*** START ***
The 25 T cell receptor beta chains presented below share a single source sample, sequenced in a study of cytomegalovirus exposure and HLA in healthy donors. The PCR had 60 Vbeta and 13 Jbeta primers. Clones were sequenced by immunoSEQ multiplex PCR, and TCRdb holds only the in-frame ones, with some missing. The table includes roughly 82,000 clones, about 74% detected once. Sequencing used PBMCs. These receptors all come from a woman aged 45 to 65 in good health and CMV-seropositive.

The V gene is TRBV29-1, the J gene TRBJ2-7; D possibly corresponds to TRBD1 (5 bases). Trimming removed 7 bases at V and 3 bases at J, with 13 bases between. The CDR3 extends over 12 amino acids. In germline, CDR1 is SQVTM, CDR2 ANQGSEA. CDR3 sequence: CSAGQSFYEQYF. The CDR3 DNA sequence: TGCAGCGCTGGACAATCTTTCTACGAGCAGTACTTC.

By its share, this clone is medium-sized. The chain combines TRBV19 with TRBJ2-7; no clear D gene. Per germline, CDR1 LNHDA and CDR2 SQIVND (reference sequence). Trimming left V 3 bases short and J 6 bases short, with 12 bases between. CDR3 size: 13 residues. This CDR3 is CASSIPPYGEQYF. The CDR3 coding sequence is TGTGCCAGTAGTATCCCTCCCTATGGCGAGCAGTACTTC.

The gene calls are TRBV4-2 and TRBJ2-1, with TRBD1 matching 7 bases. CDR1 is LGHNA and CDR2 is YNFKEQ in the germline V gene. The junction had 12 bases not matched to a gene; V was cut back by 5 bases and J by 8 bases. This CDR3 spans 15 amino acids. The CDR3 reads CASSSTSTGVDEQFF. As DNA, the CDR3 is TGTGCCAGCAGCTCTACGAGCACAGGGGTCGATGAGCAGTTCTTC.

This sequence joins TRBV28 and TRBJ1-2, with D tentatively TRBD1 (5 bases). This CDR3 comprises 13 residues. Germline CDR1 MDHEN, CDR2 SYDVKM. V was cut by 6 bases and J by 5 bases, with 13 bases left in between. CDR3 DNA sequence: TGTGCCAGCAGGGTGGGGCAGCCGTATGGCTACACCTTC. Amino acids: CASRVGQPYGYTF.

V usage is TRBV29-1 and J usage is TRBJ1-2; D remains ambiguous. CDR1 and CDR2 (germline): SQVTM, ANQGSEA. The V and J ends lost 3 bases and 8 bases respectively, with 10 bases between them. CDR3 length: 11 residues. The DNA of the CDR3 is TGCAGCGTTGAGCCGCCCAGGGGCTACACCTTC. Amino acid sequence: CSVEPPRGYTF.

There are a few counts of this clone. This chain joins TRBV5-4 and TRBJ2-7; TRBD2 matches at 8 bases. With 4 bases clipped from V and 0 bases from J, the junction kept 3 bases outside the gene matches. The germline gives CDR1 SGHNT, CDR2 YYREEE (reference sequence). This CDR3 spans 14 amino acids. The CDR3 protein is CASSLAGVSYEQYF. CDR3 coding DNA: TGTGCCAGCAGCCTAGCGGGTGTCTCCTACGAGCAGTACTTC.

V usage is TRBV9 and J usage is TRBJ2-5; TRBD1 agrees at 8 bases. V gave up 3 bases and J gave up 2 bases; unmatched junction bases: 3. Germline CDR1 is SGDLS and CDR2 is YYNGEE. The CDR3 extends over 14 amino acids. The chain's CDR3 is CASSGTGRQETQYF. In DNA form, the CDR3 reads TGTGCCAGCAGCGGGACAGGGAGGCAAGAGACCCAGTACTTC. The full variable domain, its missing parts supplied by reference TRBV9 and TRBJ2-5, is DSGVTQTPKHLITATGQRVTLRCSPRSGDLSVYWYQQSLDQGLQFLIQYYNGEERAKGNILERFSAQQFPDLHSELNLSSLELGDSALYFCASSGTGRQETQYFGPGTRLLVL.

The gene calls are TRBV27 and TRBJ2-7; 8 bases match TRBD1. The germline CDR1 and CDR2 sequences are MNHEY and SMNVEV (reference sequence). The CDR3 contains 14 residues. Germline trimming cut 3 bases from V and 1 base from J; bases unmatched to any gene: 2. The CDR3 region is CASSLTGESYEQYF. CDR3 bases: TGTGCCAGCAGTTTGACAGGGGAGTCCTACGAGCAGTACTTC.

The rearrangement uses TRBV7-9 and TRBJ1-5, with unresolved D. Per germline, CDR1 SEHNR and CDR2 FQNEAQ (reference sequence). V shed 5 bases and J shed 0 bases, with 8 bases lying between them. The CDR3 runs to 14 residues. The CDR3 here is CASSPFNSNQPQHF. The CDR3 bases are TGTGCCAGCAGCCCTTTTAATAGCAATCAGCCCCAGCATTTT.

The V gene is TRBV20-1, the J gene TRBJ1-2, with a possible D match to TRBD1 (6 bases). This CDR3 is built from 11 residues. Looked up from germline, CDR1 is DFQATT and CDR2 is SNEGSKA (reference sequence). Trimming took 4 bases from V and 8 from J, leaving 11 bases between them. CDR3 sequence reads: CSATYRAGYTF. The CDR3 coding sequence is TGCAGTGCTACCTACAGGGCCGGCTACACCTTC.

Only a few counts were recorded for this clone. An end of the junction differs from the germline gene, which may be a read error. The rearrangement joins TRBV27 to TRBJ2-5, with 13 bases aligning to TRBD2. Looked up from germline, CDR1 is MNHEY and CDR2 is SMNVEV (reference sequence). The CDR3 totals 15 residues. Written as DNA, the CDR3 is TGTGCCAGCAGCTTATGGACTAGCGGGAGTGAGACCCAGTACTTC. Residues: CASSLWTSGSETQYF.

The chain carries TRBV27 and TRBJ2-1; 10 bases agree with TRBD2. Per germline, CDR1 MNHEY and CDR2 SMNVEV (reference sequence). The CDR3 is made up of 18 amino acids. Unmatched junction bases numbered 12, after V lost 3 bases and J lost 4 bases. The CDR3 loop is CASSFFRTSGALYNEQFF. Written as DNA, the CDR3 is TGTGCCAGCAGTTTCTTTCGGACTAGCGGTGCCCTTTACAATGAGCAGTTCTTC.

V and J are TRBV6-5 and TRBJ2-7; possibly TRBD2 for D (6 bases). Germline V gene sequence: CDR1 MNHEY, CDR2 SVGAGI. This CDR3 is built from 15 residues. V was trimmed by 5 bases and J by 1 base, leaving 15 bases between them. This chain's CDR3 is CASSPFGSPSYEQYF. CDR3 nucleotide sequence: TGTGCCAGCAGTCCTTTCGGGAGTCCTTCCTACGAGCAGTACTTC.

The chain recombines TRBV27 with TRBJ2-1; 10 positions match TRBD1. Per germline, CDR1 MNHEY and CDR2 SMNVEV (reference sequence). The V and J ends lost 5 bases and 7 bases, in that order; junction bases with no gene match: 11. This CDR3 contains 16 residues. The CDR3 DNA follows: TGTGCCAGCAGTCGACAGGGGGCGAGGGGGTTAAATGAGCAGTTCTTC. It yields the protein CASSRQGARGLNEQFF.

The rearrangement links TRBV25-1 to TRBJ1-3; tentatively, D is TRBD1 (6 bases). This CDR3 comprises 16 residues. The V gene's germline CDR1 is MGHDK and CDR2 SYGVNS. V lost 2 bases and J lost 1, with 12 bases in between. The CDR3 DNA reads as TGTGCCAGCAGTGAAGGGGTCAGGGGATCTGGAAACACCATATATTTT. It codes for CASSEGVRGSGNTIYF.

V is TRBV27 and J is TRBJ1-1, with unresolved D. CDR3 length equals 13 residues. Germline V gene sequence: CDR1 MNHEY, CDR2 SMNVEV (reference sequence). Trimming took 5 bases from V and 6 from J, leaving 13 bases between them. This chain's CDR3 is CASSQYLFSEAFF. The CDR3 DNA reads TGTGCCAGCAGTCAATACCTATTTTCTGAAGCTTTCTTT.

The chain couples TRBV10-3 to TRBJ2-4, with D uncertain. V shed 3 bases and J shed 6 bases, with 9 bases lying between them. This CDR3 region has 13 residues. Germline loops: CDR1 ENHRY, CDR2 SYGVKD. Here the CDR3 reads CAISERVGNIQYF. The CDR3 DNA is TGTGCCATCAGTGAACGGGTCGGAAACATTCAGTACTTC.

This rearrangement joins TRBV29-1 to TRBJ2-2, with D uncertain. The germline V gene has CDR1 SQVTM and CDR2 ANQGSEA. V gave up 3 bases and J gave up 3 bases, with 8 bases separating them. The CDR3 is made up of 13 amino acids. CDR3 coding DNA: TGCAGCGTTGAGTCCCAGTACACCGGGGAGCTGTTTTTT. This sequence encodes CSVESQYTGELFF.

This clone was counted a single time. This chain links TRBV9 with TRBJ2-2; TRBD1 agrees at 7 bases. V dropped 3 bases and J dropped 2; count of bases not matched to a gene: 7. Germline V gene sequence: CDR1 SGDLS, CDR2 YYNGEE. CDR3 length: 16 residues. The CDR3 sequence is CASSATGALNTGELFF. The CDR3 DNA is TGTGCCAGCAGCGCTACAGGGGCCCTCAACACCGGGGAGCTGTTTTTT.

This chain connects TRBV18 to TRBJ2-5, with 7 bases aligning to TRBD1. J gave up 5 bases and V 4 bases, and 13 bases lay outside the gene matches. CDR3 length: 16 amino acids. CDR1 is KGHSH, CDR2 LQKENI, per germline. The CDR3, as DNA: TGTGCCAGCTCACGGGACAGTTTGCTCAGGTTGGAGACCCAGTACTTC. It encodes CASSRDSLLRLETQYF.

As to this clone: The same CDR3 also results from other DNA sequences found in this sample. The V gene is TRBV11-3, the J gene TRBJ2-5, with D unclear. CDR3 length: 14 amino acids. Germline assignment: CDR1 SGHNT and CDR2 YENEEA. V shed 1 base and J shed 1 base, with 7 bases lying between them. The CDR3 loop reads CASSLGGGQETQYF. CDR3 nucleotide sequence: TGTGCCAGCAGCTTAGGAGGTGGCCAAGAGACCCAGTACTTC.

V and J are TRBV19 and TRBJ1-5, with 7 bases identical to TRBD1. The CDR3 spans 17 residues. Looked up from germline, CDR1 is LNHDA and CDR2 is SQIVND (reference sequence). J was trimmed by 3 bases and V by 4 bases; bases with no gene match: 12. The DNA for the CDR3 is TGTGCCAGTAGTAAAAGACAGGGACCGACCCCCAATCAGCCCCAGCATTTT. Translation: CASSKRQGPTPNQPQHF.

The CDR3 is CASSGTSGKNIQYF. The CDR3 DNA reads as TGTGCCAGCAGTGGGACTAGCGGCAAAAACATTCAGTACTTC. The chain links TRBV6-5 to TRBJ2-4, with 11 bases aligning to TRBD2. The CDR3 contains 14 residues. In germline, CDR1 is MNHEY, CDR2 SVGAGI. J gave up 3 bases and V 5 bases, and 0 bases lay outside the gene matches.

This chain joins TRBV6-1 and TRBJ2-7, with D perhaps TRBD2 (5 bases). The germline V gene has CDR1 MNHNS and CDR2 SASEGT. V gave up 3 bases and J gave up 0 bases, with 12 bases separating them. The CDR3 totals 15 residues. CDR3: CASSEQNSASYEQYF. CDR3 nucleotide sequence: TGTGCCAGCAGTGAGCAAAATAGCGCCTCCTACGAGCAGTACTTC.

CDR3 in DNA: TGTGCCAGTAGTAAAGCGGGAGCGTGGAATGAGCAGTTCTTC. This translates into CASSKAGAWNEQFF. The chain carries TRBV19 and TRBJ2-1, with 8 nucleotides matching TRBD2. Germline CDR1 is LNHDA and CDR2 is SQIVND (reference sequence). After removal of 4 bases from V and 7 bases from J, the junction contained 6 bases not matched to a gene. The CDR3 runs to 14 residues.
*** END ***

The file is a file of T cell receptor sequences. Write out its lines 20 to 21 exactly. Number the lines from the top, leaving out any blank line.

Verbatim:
This clone was counted a single time. This chain links TRBV9 with TRBJ2-2; TRBD1 agrees at 7 bases. V dropped 3 bases and J dropped 2; count of bases not matched to a gene: 7. Germline V gene sequence: CDR1 SGDLS, CDR2 YYNGEE. CDR3 length: 16 residues. The CDR3 sequence is CASSATGALNTGELFF. The CDR3 DNA is TGTGCCAGCAGCGCTACAGGGGCCCTCAACACCGGGGAGCTGTTTTTT.

This chain connects TRBV18 to TRBJ2-5, with 7 bases aligning to TRBD1. J gave up 5 bases and V 4 bases, and 13 bases lay outside the gene matches. CDR3 length: 16 amino acids. CDR1 is KGHSH, CDR2 LQKENI, per germline. The CDR3, as DNA: TGTGCCAGCTCACGGGACAGTTTGCTCAGGTTGGAGACCCAGTACTTC. It encodes CASSRDSLLRLETQYF.